But here, NATO Europe also compares remarkably well with Russia. NATO reports that NATO Europe spent $284.0 billion on defense in current $US in 2019. This was 4.6 times more than total Russian spending. It is also worth pointing out that Germany alone spent $54.1 billion or 88% of the Russian total, France spent $50.7 billion (82%), and the U.K. spent $60.7 billion (99%). And, if Canada is included among our allies, the total comes to $305.9 billion or 5.0 times more than the Russian total.

The official NATO estimate of total spending in 2019 was $984.2 billion or 16.0 times higher than Russia’s spending.2 Russia has no meaningful strategic partners in terms of military spending.3 The closest thing Russia has to a direct ally is Belarus, and it only spent $.136 billion on military forces in 2019. Given these figures, the value of our NATO strategic partners becomes far more clear, and the priority for effective force planning again is obviously far greater than meeting arbitrary percentage of GDP goals by burden sharing.

When it comes to comparative economic resources, the issue is equally clear. The NATO estimate of the size of each member country’s economy or GDP is reported in constant dollars, and uses a metric called “Real GDP” based upon 2015 prices and exchange rates. It estimates the U.S. GDP as being $20.004 trillion in 2019, and the GDP of its NATO European allies GDP as being $17.568 trillion – raising the U.S. total to $37.572 trillion or by 88%.4 The IISS puts Russia’s GDP in 2019 at only $1.64 trillion in 2019 – a little over 4% of the total NATO GDP of $39.243 trillion and 9.3% of the NATO European total.5 Belarus only had a GDP of $62.6 billion.

And, the dollar value of our strategic partners is scarcely confined to Europe. The figures for Asia are less clear because there are no equivalent official sources of comparable data as there is for NATO. The IISS estimates, however, that key strategic partners like Australia spent $25.5 billion on defense in 2019, Japan spent $48.5 billion, South Korea spent $38.8 billion, New Zealand spent $2.7 billion, Singapore spent $11.3 billion, and Thailand spent $7.1 billion. Defense spending by these U.S. strategic partners totals $133.9 billion, and this compares with an IISS estimate of $181.1 billion for China.

Two other key powers that have security issues with China include India ($60.5 billion) and Vietnam ($5.2 billion). If they are added to the total, China faces other Asian states that spent $199.6 billion compared to $181.1 billion for China. And, the IISS estimates that China only accounted for 42% of all Asian defense spending in 2019.6 Even allowing for Chinese underreporting of its military spending – and other estimates for China that go as high as $250 billion a year – these strategic partner spending levels are still very significant figures.,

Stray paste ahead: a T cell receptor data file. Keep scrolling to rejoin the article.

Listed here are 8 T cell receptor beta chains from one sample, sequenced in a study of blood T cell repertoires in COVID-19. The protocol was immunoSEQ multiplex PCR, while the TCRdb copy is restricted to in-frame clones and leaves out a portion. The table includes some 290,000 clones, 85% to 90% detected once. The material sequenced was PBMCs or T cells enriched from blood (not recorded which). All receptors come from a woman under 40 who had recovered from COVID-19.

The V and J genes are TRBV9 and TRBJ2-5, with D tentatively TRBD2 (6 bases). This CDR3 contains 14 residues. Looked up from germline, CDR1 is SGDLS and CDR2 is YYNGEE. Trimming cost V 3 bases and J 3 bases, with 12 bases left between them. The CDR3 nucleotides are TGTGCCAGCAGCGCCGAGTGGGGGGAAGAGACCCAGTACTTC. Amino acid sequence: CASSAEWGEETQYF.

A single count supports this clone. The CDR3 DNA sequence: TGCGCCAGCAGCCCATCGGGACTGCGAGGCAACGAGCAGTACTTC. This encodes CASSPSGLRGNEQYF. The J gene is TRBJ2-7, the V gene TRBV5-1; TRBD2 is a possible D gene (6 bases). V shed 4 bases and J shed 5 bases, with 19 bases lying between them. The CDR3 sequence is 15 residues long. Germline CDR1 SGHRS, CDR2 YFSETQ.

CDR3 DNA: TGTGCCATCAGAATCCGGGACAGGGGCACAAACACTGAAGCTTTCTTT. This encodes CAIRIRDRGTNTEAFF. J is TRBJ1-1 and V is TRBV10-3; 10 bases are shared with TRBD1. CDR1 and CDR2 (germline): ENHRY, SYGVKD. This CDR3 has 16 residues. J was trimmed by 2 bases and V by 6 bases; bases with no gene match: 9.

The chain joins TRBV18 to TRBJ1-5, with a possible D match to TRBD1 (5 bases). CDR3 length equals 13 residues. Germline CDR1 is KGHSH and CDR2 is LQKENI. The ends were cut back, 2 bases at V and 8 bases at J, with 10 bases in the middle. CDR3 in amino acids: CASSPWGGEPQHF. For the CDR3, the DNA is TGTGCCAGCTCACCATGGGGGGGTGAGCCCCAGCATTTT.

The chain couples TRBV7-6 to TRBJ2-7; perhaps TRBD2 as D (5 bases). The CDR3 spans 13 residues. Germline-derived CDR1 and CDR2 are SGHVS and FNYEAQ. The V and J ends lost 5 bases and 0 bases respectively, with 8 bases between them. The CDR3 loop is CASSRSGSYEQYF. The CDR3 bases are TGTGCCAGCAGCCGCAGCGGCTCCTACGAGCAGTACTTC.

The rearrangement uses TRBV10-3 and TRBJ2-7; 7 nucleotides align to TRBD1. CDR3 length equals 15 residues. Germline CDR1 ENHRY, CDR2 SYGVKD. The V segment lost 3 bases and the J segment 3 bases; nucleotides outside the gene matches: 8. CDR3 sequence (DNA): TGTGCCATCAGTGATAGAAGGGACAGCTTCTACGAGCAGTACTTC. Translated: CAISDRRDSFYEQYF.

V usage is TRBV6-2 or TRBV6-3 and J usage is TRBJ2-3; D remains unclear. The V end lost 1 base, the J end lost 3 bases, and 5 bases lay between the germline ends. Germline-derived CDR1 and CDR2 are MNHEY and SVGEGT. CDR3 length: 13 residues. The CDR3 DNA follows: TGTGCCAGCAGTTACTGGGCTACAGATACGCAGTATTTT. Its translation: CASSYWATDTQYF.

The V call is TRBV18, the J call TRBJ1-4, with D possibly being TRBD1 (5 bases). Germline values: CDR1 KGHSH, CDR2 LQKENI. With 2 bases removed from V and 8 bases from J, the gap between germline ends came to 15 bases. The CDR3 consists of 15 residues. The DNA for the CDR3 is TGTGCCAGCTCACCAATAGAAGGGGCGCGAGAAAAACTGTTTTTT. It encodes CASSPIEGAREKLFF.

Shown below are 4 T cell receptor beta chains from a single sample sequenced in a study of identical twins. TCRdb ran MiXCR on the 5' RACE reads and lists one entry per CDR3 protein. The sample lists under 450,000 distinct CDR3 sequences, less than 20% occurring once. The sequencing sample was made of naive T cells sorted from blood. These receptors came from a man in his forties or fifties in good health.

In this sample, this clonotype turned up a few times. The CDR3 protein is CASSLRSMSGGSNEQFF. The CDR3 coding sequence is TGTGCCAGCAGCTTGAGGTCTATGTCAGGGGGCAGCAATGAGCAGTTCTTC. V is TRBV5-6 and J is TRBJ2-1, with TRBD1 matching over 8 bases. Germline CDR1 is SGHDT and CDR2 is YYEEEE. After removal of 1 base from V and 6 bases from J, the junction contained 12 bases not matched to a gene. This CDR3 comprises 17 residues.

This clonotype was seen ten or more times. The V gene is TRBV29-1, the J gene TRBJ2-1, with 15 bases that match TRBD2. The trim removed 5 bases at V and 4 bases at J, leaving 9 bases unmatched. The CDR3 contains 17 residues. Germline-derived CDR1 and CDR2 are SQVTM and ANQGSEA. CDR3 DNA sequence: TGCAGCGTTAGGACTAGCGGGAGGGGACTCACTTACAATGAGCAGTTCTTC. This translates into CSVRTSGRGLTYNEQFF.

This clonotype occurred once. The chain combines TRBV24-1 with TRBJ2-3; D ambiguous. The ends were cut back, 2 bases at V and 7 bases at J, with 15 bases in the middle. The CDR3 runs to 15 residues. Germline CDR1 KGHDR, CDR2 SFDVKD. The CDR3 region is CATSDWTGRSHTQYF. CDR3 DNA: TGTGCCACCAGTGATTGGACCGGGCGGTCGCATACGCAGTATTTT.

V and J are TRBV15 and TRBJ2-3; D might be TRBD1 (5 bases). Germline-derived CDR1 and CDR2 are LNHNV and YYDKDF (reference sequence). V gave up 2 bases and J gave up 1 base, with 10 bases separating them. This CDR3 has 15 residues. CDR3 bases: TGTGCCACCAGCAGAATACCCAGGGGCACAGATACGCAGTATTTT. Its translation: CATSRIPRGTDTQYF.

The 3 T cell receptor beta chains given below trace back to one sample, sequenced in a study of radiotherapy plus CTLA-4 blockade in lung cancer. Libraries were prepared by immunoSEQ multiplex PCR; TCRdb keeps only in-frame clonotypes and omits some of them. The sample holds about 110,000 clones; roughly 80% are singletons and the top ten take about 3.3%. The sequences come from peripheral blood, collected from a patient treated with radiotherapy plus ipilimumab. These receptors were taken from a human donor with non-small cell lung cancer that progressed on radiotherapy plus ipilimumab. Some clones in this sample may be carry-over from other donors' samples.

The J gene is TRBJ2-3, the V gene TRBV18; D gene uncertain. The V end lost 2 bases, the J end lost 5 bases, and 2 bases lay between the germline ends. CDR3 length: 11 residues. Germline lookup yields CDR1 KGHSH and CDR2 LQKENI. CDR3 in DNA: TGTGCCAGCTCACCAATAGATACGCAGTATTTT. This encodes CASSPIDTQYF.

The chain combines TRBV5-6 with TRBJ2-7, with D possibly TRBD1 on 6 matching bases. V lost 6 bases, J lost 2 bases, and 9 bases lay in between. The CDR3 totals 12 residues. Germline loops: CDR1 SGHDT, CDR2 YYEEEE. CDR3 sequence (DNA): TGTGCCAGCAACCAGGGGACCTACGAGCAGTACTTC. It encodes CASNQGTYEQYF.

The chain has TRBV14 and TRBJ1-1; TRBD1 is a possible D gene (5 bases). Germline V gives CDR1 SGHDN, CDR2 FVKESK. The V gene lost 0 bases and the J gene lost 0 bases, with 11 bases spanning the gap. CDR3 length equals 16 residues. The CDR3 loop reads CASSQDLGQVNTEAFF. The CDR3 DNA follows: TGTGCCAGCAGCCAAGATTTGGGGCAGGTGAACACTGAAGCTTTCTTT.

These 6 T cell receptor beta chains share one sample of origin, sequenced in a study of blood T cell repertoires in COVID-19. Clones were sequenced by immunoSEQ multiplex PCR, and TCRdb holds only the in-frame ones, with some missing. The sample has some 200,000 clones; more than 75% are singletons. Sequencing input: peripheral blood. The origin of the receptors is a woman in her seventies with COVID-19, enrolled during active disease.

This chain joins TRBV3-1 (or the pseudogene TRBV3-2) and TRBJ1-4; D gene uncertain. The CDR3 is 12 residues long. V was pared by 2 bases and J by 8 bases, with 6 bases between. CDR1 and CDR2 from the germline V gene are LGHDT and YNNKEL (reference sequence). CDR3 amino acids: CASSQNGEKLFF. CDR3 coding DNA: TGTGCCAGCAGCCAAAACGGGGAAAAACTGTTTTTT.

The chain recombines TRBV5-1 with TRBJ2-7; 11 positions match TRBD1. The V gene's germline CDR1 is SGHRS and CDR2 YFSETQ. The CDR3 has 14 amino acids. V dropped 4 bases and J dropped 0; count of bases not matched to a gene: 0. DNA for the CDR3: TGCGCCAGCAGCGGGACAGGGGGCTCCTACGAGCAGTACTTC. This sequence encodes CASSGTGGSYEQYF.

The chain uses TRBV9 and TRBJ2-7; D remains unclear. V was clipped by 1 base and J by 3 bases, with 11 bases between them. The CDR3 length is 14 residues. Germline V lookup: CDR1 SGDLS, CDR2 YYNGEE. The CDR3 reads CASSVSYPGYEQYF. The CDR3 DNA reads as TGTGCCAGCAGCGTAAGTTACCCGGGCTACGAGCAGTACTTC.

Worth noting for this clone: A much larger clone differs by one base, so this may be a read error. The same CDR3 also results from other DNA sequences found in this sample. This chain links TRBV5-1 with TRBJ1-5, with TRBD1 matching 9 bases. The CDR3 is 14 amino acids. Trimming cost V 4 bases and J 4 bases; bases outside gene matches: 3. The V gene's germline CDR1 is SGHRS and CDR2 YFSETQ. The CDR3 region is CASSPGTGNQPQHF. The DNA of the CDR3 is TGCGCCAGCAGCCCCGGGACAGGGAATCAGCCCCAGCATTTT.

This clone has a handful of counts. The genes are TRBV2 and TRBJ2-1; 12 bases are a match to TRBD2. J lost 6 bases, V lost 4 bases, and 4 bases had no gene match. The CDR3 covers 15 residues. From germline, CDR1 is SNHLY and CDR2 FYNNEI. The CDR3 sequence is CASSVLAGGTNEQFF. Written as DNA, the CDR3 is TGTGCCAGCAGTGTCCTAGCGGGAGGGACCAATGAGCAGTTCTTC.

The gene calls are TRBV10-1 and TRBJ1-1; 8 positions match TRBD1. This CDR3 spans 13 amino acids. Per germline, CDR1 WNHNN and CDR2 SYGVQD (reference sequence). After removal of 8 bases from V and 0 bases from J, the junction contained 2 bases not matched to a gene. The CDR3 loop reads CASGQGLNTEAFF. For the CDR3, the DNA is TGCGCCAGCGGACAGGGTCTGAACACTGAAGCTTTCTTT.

The figures for the Middle East show the same trends. Key strategic partners like Bahrain spent $1.5 billion in 2019, Egypt spent $3.4 billion, Israel spent $19.7 billion, Jordan spent $1.7 billion, Kuwait spent $6.4 billion, Morocco spent $3.6 billion, and Saudi Arabia spent $78.4 billion. Two other key partners with high spending levels – Qatar and the UAE – did not report, but this still produces a total of $114.7 billion. Iraq – which may become a U.S. partner – spent another $20.5 billion. This compares with $17.4 billion for a hostile Iran.7

These issues are critical in shaping a grand strategy that will serve both U.S. and partner interests as well as in real world competition with China, Russia, and other nations like Iran and North Korea. The key resource issues are not spending more, but spending far more wisely. The key strategic priorities are to make our partnerships as effective as possible, to develop consistent plans and budget for both military and civil programs, and to modernize and strengthen the aspect of our military capabilities where it is shown to be clearly necessary and cost-effective.

The U.S. must return to a focus on nuclear arms control and pursue nuclear modernization. But, preserving mutual assured destruction simply ends in pushing China and Russia to compete in economic and political terms, gray area operations, and low-level or third-party wars. It is consistent U.S. efforts to modernize and strengthen the global structure it has been building since the end of the last World War – on the civil, economic, and military level and on a region-by region and nation-by-nation basis –that should be the focus of U.S. strategy.

To put it simply, the U.S. will be far better off working with its allies and other states – particularly in view of the Coronavirus crisis – than it is by ignoring them, by alienating them through burden sharing, by arbitrarily cutting the forces the U.S. deploys, or by dropping out of treaties and regional agreements like the Trans-Pacific Partnership (TPP) Agreement. To put it bluntly, we need to focus on the values that have made us a global leader and to stop wasting the legacy made from decades of past efforts.

This commentary entitled, Ending America’s Grand Strategic Failures, is available for download at https://www.csis.org/analysis/ending-americas-grand-strategic-failures.

Anthony H. Cordesman holds the Arleigh A. Burke Chair in Strategy at the Center for Strategic and International Studies in Washington, D.C. He has served as a consultant on Afghanistan to the United States Department of Defense and the United States Department of State.

1 IISS, Military Balance, 2020, p. 179.
2 IISS, Military Balance, 2020, p. 179; and NATO, “Defence Expenditure of NATO Countries (2013-2019),” p. 7, (Communique PR/C(2019)123), www.nato.int/nato_static_fl2014/assets/pdf/pdf.
3IISS, Military Balance, 2020, p. 187.
4 NATO, “Defence Expenditure of NATO Countries (2013-2019),” pp. 7 and 10, (Communique PR/C(2019)123), www.nato.int/nato_static_fl2014/assets/pdf/pdf.
5 IISS, Military Balance, 2020, p. 194.
6 IISS, Military Balance, 2020, pp. 530-531.
7 IISS, Military Balance, 2020, pp. 531-532.